449. Think About Your Soul Often (Even If You Don’t Believe You Have One)

It doesn’t matter if your objective, metaphysical ‘Soul’ exists or not, and survives physical death or not, or what happens afterwards if it does.

What matters is thinking about your soul.

Despite all the looser spiritual world views you can subscribe to nowadays, and despite their more dogmatic religious equivalents, surprisingly little attention has, in my view, been given to just what a Soul Is.

And how it feels to think about it.

And what that thinking does to how you feel about … yourself.

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436. Doing It

And now, today, I felt again afraid that I – for some reason – would not make it. Would not draw all the things I really want to draw. Or write all the things I really want to write.

Very afraid …

And I think I know why … 

I felt afraid because I was not spending enough time doing it.

For when I don’t spend enough time doing it, then … it is obvious to feel afraid: “What if I die tomorrow or next year? … Without having … ”

Obvious.

I see that now.

And I shared that.

I hope you can use it. I can.

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365. A Year and The Beginning of Connecting

It doesn’t matter if I succeed at work, with my family or with art. There is always something to tell – to blog. If I have not said this before, I will gladly say it again, because it is worth remembering.

It is not just about saying things, it is about sharing them. And giving something to others thereby. Something we all strive for deep down, I believe.

It is a blessing that this is possible in the day of the Internet, even if you fuck up most other things in your life.

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349. The Empowering Choice Despite Circumstances

Whatever choice my mother makes there will always be uncertainty for me, and probably for the rest of us as well. Chemo won’t kill that. The chances of her surviving until 80 or 75 or 85 aren’t really as important – really – as the quality of time that we spend together and the quality of time she makes for herself until she needs to leave this dimension … It is a choice of how to live best that does not really require an answer to how long we will live or whether or not my mother decides to have chemo or not. 

It is a choice about how to empower and uplift and improve relations. And that is always something that should be in focus, although sadly it rarely is until the demand is great.

But I feel empowered even so. I feel encouraged thinking about all the things I can do to share some beauty and joy and power, no matter what turn events take.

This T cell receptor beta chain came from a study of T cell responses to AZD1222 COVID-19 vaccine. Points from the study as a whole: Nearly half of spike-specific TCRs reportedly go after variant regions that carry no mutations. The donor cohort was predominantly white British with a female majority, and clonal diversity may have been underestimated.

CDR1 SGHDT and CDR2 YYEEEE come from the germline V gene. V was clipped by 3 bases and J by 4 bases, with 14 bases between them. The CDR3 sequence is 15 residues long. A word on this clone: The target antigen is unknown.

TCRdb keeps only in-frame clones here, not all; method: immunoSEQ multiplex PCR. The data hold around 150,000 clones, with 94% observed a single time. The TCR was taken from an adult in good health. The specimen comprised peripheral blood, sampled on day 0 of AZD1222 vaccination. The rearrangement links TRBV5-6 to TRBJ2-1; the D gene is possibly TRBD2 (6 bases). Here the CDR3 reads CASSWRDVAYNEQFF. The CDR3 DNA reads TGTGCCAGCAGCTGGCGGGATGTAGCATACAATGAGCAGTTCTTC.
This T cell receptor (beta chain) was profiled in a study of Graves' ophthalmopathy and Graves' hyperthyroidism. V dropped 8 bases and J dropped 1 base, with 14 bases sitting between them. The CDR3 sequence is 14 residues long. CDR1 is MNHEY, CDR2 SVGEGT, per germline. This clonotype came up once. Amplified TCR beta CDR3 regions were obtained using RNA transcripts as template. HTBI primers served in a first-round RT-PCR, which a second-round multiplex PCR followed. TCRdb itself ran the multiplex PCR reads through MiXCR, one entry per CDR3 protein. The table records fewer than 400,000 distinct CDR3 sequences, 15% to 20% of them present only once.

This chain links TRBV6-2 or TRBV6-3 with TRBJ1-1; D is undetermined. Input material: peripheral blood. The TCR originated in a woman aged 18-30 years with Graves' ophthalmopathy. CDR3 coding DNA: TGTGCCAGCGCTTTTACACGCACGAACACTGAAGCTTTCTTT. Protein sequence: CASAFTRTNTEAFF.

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306. Illumination

“Beauty is the illumination of your soul.”
― John O’Donohue, Anam Cara: A Book of Celtic Wisdom

In a strange way this quote doesn’t relate directly to the threat of death and sorrow, but indirectly it has very much to do with it. It makes me feel, as I read it, that Soul exists – that I am Soul. Not just as a concept or metaphor, but something real, yet … undefinable.

And that is the power of all of John O’Donohue’s writ

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304. The Search

“Once the soul awakens, the search begins and you can never go back. From then on, you are inflamed with a special longing that will never again let you linger in the lowlands of complacency and partial fulfillment. The eternal makes you urgent. You are loath to let compromise or the threat of danger hold you back from striving toward the summit of fulfillment.”
― John O’Donohue, Anam Cara: A Book of Celtic Wisdom

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296. Wonderings

… when I was visiting Anne Frank’s house in Amsterdam, and I looked out the window and saw the church across the street and I almost froze, because a Thought came to me … solid and real and insisting upon itself:

THIS house is the real church.

That house was the church. Not the ‘real’ church across the street.

I wonder …

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267. The Soul Opportunity

There’s a very real opportunity, however cliche, to reconnect with our souls on a long commute, by doing nothing in particular but looking out the window and let thoughts fly.

If you don’t believe in Soul then substitute with the term “feelings”. Those are the ones we so often leave un-noticed in the everyday drone and race. We ignore them. Act habitually and frantically, trying to get everything to ‘work out’.

Ignoring if the basis for wanting to work out something in particular has changed; if we feel differently about this or that matter.

We just act automatically, re-actively, habitually. Or at least I do. Maybe you are different?

Well, I didn’t think so. 

So there’s the deal: Try looking out the window, next time you commute. Try to do nothing. And just feel what you feel and what comes up.

Maybe when you commute next time it will be to somewhere entirely different.

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